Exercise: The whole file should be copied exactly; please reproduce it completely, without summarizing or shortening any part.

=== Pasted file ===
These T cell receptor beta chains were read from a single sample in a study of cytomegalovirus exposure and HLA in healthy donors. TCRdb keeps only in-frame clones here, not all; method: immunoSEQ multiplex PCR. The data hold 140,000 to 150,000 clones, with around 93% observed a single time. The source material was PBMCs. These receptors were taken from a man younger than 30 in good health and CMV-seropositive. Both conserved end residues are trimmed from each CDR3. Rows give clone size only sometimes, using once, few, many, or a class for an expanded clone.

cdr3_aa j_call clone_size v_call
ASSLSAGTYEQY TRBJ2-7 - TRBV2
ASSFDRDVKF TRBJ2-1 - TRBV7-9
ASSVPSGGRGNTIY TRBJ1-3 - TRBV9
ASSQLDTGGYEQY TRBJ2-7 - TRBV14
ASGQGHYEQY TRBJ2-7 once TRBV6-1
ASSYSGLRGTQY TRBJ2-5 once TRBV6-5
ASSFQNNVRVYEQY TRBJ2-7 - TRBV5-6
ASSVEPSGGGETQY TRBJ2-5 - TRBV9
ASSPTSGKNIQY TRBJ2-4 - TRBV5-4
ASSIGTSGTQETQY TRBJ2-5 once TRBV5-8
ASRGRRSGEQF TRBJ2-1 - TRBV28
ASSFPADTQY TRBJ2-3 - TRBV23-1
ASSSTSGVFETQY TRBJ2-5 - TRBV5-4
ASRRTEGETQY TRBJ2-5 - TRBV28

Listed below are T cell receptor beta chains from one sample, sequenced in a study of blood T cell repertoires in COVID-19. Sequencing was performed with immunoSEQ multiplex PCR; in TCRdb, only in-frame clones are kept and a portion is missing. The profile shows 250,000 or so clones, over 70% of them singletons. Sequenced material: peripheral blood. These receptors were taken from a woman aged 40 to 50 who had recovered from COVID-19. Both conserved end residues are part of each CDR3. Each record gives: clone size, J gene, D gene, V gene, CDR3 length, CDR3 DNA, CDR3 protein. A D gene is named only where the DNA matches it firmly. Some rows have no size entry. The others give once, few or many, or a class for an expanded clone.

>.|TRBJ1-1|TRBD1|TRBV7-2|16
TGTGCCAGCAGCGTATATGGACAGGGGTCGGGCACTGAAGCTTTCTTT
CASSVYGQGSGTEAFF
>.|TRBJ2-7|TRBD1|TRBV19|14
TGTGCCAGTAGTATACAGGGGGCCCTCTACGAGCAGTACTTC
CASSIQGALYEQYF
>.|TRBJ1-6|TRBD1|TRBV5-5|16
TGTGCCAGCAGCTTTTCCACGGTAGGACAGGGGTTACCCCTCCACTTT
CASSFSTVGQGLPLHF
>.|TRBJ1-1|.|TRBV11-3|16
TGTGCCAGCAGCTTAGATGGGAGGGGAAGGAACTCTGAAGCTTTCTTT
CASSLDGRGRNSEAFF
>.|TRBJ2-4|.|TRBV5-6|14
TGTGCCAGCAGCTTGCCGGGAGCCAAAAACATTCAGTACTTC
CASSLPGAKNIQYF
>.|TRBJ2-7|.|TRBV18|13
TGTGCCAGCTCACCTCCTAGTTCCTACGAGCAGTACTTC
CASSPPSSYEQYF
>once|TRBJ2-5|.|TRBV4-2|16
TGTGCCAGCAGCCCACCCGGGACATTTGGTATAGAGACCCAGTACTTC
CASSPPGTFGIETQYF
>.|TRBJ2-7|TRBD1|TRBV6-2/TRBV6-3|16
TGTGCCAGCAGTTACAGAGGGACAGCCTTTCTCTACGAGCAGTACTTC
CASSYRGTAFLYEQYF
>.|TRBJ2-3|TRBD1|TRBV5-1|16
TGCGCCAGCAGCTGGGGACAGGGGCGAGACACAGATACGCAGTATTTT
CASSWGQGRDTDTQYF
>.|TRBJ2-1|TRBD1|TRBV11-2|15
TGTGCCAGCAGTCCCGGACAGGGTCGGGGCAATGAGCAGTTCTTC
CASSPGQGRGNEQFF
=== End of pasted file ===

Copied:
These T cell receptor beta chains were read from a single sample in a study of cytomegalovirus exposure and HLA in healthy donors. TCRdb keeps only in-frame clones here, not all; method: immunoSEQ multiplex PCR. The data hold 140,000 to 150,000 clones, with around 93% observed a single time. The source material was PBMCs. These receptors were taken from a man younger than 30 in good health and CMV-seropositive. Both conserved end residues are trimmed from each CDR3. Rows give clone size only sometimes, using once, few, many, or a class for an expanded clone.

cdr3_aa j_call clone_size v_call
ASSLSAGTYEQY TRBJ2-7 - TRBV2
ASSFDRDVKF TRBJ2-1 - TRBV7-9
ASSVPSGGRGNTIY TRBJ1-3 - TRBV9
ASSQLDTGGYEQY TRBJ2-7 - TRBV14
ASGQGHYEQY TRBJ2-7 once TRBV6-1
ASSYSGLRGTQY TRBJ2-5 once TRBV6-5
ASSFQNNVRVYEQY TRBJ2-7 - TRBV5-6
ASSVEPSGGGETQY TRBJ2-5 - TRBV9
ASSPTSGKNIQY TRBJ2-4 - TRBV5-4
ASSIGTSGTQETQY TRBJ2-5 once TRBV5-8
ASRGRRSGEQF TRBJ2-1 - TRBV28
ASSFPADTQY TRBJ2-3 - TRBV23-1
ASSSTSGVFETQY TRBJ2-5 - TRBV5-4
ASRRTEGETQY TRBJ2-5 - TRBV28

Listed below are T cell receptor beta chains from one sample, sequenced in a study of blood T cell repertoires in COVID-19. Sequencing was performed with immunoSEQ multiplex PCR; in TCRdb, only in-frame clones are kept and a portion is missing. The profile shows 250,000 or so clones, over 70% of them singletons. Sequenced material: peripheral blood. These receptors were taken from a woman aged 40 to 50 who had recovered from COVID-19. Both conserved end residues are part of each CDR3. Each record gives: clone size, J gene, D gene, V gene, CDR3 length, CDR3 DNA, CDR3 protein. A D gene is named only where the DNA matches it firmly. Some rows have no size entry. The others give once, few or many, or a class for an expanded clone.

>.|TRBJ1-1|TRBD1|TRBV7-2|16
TGTGCCAGCAGCGTATATGGACAGGGGTCGGGCACTGAAGCTTTCTTT
CASSVYGQGSGTEAFF
>.|TRBJ2-7|TRBD1|TRBV19|14
TGTGCCAGTAGTATACAGGGGGCCCTCTACGAGCAGTACTTC
CASSIQGALYEQYF
>.|TRBJ1-6|TRBD1|TRBV5-5|16
TGTGCCAGCAGCTTTTCCACGGTAGGACAGGGGTTACCCCTCCACTTT
CASSFSTVGQGLPLHF
>.|TRBJ1-1|.|TRBV11-3|16
TGTGCCAGCAGCTTAGATGGGAGGGGAAGGAACTCTGAAGCTTTCTTT
CASSLDGRGRNSEAFF
>.|TRBJ2-4|.|TRBV5-6|14
TGTGCCAGCAGCTTGCCGGGAGCCAAAAACATTCAGTACTTC
CASSLPGAKNIQYF
>.|TRBJ2-7|.|TRBV18|13
TGTGCCAGCTCACCTCCTAGTTCCTACGAGCAGTACTTC
CASSPPSSYEQYF
>once|TRBJ2-5|.|TRBV4-2|16
TGTGCCAGCAGCCCACCCGGGACATTTGGTATAGAGACCCAGTACTTC
CASSPPGTFGIETQYF
>.|TRBJ2-7|TRBD1|TRBV6-2/TRBV6-3|16
TGTGCCAGCAGTTACAGAGGGACAGCCTTTCTCTACGAGCAGTACTTC
CASSYRGTAFLYEQYF
>.|TRBJ2-3|TRBD1|TRBV5-1|16
TGCGCCAGCAGCTGGGGACAGGGGCGAGACACAGATACGCAGTATTTT
CASSWGQGRDTDTQYF
>.|TRBJ2-1|TRBD1|TRBV11-2|15
TGTGCCAGCAGTCCCGGACAGGGTCGGGGCAATGAGCAGTTCTTC
CASSPGQGRGNEQFF